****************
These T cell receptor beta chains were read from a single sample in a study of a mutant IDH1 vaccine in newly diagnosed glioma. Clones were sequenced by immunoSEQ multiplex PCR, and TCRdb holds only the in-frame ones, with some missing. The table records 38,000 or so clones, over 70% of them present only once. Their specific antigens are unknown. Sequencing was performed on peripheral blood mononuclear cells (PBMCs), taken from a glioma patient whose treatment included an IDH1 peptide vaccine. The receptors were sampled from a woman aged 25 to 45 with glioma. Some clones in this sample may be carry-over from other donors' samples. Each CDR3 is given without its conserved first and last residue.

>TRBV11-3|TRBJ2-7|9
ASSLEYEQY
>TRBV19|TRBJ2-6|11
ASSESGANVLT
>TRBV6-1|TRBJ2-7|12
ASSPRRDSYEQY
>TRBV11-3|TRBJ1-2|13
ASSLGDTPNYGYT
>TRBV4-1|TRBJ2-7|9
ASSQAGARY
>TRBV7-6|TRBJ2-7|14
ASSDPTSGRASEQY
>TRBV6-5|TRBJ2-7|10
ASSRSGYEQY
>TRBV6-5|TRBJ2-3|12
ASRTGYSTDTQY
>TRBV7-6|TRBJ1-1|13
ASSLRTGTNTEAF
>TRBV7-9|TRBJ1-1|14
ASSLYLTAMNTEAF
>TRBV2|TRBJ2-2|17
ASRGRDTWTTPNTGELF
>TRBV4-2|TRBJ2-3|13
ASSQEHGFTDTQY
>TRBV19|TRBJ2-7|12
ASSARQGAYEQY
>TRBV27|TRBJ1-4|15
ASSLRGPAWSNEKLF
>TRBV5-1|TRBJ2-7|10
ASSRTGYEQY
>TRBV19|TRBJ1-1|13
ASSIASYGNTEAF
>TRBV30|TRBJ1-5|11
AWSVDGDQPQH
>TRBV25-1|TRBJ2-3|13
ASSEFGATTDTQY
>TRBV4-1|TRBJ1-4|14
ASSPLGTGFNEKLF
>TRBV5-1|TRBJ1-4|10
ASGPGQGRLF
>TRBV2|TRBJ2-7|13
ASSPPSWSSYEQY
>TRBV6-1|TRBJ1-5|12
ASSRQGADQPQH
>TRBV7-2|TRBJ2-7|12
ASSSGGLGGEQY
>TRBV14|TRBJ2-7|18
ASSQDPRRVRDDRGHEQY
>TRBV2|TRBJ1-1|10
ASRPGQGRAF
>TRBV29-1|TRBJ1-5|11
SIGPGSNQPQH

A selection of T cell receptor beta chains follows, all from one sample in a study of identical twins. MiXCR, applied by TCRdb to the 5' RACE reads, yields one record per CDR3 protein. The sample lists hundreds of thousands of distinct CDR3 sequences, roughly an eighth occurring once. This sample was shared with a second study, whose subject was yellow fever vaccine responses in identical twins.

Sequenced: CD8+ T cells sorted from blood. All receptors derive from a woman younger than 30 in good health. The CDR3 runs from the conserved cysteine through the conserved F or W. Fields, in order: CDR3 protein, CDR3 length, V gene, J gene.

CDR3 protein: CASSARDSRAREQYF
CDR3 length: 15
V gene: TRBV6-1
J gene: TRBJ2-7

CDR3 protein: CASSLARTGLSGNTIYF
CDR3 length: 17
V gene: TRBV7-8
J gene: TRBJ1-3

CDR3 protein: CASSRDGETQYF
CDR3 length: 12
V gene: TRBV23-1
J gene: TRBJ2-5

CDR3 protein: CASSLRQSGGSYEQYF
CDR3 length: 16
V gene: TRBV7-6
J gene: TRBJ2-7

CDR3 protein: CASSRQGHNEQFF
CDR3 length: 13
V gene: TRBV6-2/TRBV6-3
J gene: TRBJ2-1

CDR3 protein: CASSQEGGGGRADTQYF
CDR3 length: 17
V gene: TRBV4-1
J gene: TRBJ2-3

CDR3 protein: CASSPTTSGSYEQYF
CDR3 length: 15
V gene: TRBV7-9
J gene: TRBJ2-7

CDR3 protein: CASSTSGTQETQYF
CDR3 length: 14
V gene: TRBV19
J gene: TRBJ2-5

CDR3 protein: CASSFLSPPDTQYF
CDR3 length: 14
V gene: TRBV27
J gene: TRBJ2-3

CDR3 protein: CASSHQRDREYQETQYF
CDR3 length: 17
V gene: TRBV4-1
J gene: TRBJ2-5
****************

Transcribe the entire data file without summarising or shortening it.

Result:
These T cell receptor beta chains were read from a single sample in a study of a mutant IDH1 vaccine in newly diagnosed glioma. Clones were sequenced by immunoSEQ multiplex PCR, and TCRdb holds only the in-frame ones, with some missing. The table records 38,000 or so clones, over 70% of them present only once. Their specific antigens are unknown. Sequencing was performed on peripheral blood mononuclear cells (PBMCs), taken from a glioma patient whose treatment included an IDH1 peptide vaccine. The receptors were sampled from a woman aged 25 to 45 with glioma. Some clones in this sample may be carry-over from other donors' samples. Each CDR3 is given without its conserved first and last residue.

>TRBV11-3|TRBJ2-7|9
ASSLEYEQY
>TRBV19|TRBJ2-6|11
ASSESGANVLT
>TRBV6-1|TRBJ2-7|12
ASSPRRDSYEQY
>TRBV11-3|TRBJ1-2|13
ASSLGDTPNYGYT
>TRBV4-1|TRBJ2-7|9
ASSQAGARY
>TRBV7-6|TRBJ2-7|14
ASSDPTSGRASEQY
>TRBV6-5|TRBJ2-7|10
ASSRSGYEQY
>TRBV6-5|TRBJ2-3|12
ASRTGYSTDTQY
>TRBV7-6|TRBJ1-1|13
ASSLRTGTNTEAF
>TRBV7-9|TRBJ1-1|14
ASSLYLTAMNTEAF
>TRBV2|TRBJ2-2|17
ASRGRDTWTTPNTGELF
>TRBV4-2|TRBJ2-3|13
ASSQEHGFTDTQY
>TRBV19|TRBJ2-7|12
ASSARQGAYEQY
>TRBV27|TRBJ1-4|15
ASSLRGPAWSNEKLF
>TRBV5-1|TRBJ2-7|10
ASSRTGYEQY
>TRBV19|TRBJ1-1|13
ASSIASYGNTEAF
>TRBV30|TRBJ1-5|11
AWSVDGDQPQH
>TRBV25-1|TRBJ2-3|13
ASSEFGATTDTQY
>TRBV4-1|TRBJ1-4|14
ASSPLGTGFNEKLF
>TRBV5-1|TRBJ1-4|10
ASGPGQGRLF
>TRBV2|TRBJ2-7|13
ASSPPSWSSYEQY
>TRBV6-1|TRBJ1-5|12
ASSRQGADQPQH
>TRBV7-2|TRBJ2-7|12
ASSSGGLGGEQY
>TRBV14|TRBJ2-7|18
ASSQDPRRVRDDRGHEQY
>TRBV2|TRBJ1-1|10
ASRPGQGRAF
>TRBV29-1|TRBJ1-5|11
SIGPGSNQPQH

A selection of T cell receptor beta chains follows, all from one sample in a study of identical twins. MiXCR, applied by TCRdb to the 5' RACE reads, yields one record per CDR3 protein. The sample lists hundreds of thousands of distinct CDR3 sequences, roughly an eighth occurring once. This sample was shared with a second study, whose subject was yellow fever vaccine responses in identical twins.

Sequenced: CD8+ T cells sorted from blood. All receptors derive from a woman younger than 30 in good health. The CDR3 runs from the conserved cysteine through the conserved F or W. Fields, in order: CDR3 protein, CDR3 length, V gene, J gene.

CDR3 protein: CASSARDSRAREQYF
CDR3 length: 15
V gene: TRBV6-1
J gene: TRBJ2-7

CDR3 protein: CASSLARTGLSGNTIYF
CDR3 length: 17
V gene: TRBV7-8
J gene: TRBJ1-3

CDR3 protein: CASSRDGETQYF
CDR3 length: 12
V gene: TRBV23-1
J gene: TRBJ2-5

CDR3 protein: CASSLRQSGGSYEQYF
CDR3 length: 16
V gene: TRBV7-6
J gene: TRBJ2-7

CDR3 protein: CASSRQGHNEQFF
CDR3 length: 13
V gene: TRBV6-2/TRBV6-3
J gene: TRBJ2-1

CDR3 protein: CASSQEGGGGRADTQYF
CDR3 length: 17
V gene: TRBV4-1
J gene: TRBJ2-3

CDR3 protein: CASSPTTSGSYEQYF
CDR3 length: 15
V gene: TRBV7-9
J gene: TRBJ2-7

CDR3 protein: CASSTSGTQETQYF
CDR3 length: 14
V gene: TRBV19
J gene: TRBJ2-5

CDR3 protein: CASSFLSPPDTQYF
CDR3 length: 14
V gene: TRBV27
J gene: TRBJ2-3

CDR3 protein: CASSHQRDREYQETQYF
CDR3 length: 17
V gene: TRBV4-1
J gene: TRBJ2-5